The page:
In the same vein, combining our technologies for use in multiple new settings is precisely what’s driving innovation and new product development at Qbase today. One example is our in-memory computing platform with embedded analytics. This platform marries our existing capabilities with powerful new IP to enable people to have more meaningful experiences with data and to interact with information in new ways, whether that means gaining instant awareness of world events, being more informed about competitors or an industry, or understanding the connections within their data that may not be immediately obvious.
FP: The Homeless REACH app launched in 2013. How has the app grown over the past year, and how do you see it evolving over time?
JT: We’ve seen tremendous interest in the application, which speaks to the widespread need for free, mobile technology that enables people caring for those in need to find nearby resources, quickly and accurately.
We’ve been contacted by many groups who provide care and resources to the homeless throughout the country. Most recently we were contacted by the Mayor’s office in Philadelphia to add more information about their resources so they can utilize the platform as part of their outreach. We’ve had similar discussions with officials and outreach groups in Los Angeles, California, and Austin, Texas, as well.
Anywhere there’s a gap between the services made available to people and the awareness of those services, there’s a need for something like this.
FP: Why had nothing like this been created before, and why did it take a federal initiative to spur action?
JT: All the information about where resources existed, how to get to them, and what was available existed, but no one had brought that information together in this way before.
What we saw in 2012 was a perfect storm of sorts in that the government was turning attention to this space and put out its call to action. Jon Bon Jovi, through his charitable work in New Jersey, brought some celebrity star-power to the issue. Also, the rise of mobile technology made this accessible to large numbers of people who either needed help or wanted to provide it.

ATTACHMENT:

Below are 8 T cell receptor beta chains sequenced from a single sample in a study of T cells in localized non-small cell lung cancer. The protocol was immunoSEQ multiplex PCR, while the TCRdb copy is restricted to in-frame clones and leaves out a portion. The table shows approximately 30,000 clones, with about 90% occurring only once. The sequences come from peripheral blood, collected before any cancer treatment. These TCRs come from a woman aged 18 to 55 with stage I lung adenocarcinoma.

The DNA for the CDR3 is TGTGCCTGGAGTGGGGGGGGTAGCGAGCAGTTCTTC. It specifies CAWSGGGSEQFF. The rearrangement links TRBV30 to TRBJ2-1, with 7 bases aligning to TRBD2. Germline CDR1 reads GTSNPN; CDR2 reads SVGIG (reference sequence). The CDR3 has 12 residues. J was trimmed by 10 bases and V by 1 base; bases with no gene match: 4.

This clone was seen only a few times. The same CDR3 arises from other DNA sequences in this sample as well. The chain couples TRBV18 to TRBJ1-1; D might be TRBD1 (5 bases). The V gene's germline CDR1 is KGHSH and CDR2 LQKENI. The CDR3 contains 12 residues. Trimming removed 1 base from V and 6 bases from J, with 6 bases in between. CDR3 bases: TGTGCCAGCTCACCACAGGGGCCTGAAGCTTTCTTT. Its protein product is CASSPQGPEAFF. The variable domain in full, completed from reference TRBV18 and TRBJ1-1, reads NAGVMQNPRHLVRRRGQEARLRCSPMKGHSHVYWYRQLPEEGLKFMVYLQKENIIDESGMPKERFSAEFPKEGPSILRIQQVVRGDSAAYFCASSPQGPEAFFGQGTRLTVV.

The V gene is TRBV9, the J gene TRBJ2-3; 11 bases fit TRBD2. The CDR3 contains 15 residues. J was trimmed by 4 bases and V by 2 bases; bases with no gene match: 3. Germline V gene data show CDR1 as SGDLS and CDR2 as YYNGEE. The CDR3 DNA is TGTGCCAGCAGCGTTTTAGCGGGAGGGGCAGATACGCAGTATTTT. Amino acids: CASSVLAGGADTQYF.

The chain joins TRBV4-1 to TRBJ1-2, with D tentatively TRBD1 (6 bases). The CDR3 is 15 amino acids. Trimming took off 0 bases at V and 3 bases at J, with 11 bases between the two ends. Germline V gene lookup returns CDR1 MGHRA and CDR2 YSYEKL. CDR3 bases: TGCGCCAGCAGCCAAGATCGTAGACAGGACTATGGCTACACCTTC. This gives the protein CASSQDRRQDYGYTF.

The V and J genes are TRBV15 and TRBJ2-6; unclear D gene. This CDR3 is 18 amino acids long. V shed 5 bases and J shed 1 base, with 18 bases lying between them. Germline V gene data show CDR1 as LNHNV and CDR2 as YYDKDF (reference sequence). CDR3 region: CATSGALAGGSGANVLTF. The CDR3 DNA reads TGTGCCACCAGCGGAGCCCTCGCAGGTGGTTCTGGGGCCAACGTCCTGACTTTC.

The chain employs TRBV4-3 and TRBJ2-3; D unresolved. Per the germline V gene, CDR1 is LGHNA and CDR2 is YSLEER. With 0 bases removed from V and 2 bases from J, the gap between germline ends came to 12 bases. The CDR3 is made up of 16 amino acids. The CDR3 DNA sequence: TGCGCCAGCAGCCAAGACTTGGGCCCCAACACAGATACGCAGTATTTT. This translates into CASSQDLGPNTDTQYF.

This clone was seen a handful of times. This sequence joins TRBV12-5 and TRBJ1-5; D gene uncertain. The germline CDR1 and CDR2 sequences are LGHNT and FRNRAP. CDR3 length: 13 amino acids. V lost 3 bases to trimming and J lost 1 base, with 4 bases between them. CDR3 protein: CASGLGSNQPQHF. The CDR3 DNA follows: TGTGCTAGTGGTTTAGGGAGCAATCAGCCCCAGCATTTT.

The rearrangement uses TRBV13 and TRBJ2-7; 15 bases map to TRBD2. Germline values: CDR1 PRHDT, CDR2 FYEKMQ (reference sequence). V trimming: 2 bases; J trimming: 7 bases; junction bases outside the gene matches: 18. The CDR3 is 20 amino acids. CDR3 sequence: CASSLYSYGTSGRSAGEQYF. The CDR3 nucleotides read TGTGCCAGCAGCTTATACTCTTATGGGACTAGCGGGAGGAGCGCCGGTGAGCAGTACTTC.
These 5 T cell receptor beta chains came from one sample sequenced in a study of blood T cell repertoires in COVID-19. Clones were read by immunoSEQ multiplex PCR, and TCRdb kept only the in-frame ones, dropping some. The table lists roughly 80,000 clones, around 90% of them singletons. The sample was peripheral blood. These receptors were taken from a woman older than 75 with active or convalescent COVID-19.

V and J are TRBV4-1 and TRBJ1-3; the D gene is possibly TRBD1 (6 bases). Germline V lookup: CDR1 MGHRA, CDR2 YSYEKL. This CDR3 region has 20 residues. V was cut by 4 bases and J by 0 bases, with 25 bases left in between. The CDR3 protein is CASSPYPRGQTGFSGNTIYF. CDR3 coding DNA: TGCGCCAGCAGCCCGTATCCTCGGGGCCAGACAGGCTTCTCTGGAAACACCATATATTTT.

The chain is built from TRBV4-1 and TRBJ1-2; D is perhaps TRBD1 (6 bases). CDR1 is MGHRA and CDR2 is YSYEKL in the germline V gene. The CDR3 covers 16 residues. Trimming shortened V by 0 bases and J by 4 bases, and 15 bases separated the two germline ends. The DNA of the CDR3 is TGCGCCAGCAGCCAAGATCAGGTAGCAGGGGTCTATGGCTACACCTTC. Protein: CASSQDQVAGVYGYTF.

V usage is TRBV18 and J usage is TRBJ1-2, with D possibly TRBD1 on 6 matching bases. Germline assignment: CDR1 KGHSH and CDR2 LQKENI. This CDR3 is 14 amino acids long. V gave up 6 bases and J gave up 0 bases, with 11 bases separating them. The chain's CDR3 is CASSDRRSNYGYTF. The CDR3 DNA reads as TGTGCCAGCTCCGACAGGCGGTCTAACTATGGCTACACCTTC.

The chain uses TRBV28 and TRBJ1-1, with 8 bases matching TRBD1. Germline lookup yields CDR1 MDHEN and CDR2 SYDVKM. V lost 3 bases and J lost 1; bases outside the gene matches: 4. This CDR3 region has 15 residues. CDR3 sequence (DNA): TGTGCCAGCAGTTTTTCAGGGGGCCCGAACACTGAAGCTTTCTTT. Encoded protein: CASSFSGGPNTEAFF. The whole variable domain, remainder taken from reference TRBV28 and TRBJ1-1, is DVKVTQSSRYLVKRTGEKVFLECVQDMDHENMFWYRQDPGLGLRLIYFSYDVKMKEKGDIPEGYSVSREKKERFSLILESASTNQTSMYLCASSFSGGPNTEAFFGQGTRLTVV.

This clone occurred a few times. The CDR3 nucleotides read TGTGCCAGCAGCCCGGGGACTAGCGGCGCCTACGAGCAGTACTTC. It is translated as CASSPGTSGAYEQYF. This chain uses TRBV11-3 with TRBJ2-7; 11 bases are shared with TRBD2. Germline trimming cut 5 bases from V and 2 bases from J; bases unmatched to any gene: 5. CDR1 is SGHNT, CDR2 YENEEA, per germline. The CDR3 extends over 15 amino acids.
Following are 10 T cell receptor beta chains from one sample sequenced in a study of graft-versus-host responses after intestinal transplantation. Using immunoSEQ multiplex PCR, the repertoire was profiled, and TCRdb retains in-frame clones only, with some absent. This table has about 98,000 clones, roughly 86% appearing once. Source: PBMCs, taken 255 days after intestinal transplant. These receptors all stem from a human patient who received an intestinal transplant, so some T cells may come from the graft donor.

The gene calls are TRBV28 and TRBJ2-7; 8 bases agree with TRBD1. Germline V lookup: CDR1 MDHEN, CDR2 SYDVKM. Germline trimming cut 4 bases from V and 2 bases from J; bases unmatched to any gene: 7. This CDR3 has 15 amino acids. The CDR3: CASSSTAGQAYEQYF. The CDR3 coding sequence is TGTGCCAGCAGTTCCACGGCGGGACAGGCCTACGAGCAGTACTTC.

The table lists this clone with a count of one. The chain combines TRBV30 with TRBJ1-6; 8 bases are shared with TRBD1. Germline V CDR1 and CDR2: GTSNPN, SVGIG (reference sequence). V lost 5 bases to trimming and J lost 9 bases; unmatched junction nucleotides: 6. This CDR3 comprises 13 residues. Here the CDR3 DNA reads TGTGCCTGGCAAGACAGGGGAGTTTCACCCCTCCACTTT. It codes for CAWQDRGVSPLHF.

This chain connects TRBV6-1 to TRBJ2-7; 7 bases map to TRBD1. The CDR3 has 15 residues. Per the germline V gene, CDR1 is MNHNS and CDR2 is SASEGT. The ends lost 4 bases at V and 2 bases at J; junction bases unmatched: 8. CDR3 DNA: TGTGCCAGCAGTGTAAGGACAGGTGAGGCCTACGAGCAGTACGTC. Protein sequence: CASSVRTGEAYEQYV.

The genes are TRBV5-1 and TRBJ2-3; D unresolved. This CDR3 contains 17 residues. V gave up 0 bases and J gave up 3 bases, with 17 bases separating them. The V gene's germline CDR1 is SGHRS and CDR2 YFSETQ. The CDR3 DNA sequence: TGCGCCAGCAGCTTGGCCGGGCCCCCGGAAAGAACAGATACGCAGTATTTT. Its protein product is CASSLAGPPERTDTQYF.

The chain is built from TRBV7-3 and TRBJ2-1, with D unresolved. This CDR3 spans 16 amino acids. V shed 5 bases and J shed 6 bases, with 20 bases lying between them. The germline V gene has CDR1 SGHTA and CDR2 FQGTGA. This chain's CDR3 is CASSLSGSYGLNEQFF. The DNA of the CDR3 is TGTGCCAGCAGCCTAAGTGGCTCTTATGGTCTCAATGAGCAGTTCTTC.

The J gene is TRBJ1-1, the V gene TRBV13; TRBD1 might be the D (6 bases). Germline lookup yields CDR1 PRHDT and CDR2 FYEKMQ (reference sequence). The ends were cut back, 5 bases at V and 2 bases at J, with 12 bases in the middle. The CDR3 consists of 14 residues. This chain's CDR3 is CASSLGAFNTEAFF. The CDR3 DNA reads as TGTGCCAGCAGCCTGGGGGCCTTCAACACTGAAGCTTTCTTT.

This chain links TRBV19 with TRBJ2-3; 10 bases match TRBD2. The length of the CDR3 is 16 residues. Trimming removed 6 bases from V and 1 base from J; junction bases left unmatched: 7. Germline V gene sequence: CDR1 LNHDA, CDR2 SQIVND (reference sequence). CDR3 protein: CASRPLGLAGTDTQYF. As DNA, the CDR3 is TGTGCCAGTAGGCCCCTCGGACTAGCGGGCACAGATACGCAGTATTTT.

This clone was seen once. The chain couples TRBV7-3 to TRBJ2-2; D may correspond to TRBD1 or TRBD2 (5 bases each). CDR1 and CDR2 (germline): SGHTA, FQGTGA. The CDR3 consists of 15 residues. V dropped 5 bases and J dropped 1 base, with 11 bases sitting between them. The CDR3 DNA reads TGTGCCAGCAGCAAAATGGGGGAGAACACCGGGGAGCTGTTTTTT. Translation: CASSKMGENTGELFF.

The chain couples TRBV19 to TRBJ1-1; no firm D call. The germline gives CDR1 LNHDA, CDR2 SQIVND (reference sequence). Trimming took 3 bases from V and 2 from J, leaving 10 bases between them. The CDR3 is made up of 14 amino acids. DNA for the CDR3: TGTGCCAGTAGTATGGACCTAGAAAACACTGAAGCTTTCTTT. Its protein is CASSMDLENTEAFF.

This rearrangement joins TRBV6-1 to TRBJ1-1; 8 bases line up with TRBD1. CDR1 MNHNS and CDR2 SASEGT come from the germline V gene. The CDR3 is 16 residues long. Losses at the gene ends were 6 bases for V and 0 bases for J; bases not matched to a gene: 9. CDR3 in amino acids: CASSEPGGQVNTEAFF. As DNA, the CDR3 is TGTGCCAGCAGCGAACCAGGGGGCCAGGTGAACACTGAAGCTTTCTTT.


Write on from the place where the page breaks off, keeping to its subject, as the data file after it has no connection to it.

Our application is about finding resources based on the user’s current location or through searching for resources based on a full or partial address, and being very accurate in the results returned to direct someone to those resources. The difference between help being 2 miles away and 3 miles away, for example, matters when you’re walking, when it’s cold, and when you’re hungry.
Our technology could walk people all the way to the front door of the places they needed to be to get help. Other sources of information were not as well curated as ours, because our technology can “correct” bad data and deliver the kind of premium accuracy that really matters to people in need.
That’s where we stood out, and that’s the kind of solution that was needed.
FP: What types of feedback have you gotten, and what are you most proud of?
JT: We’re most proud of the fact that we’ve helped so many people and that we have provided and continue to provide a free resource for people to use who are helping those in need. That’s the main thing. Everything that has come after has been icing on the cake. Google recognized us with an award, and so did the Defense Strategies Institute. I think the reason for the recognition is that everyone likes to see technology applied in meaningful ways. When you’re able to meet a very basic human need with a logical application of technology and see pretty powerful results, you remember that. You want to do more of it. And you want to find ways to do it as often as possible.
For more information, visit www.qbase.com/case-studies/homeless-reach.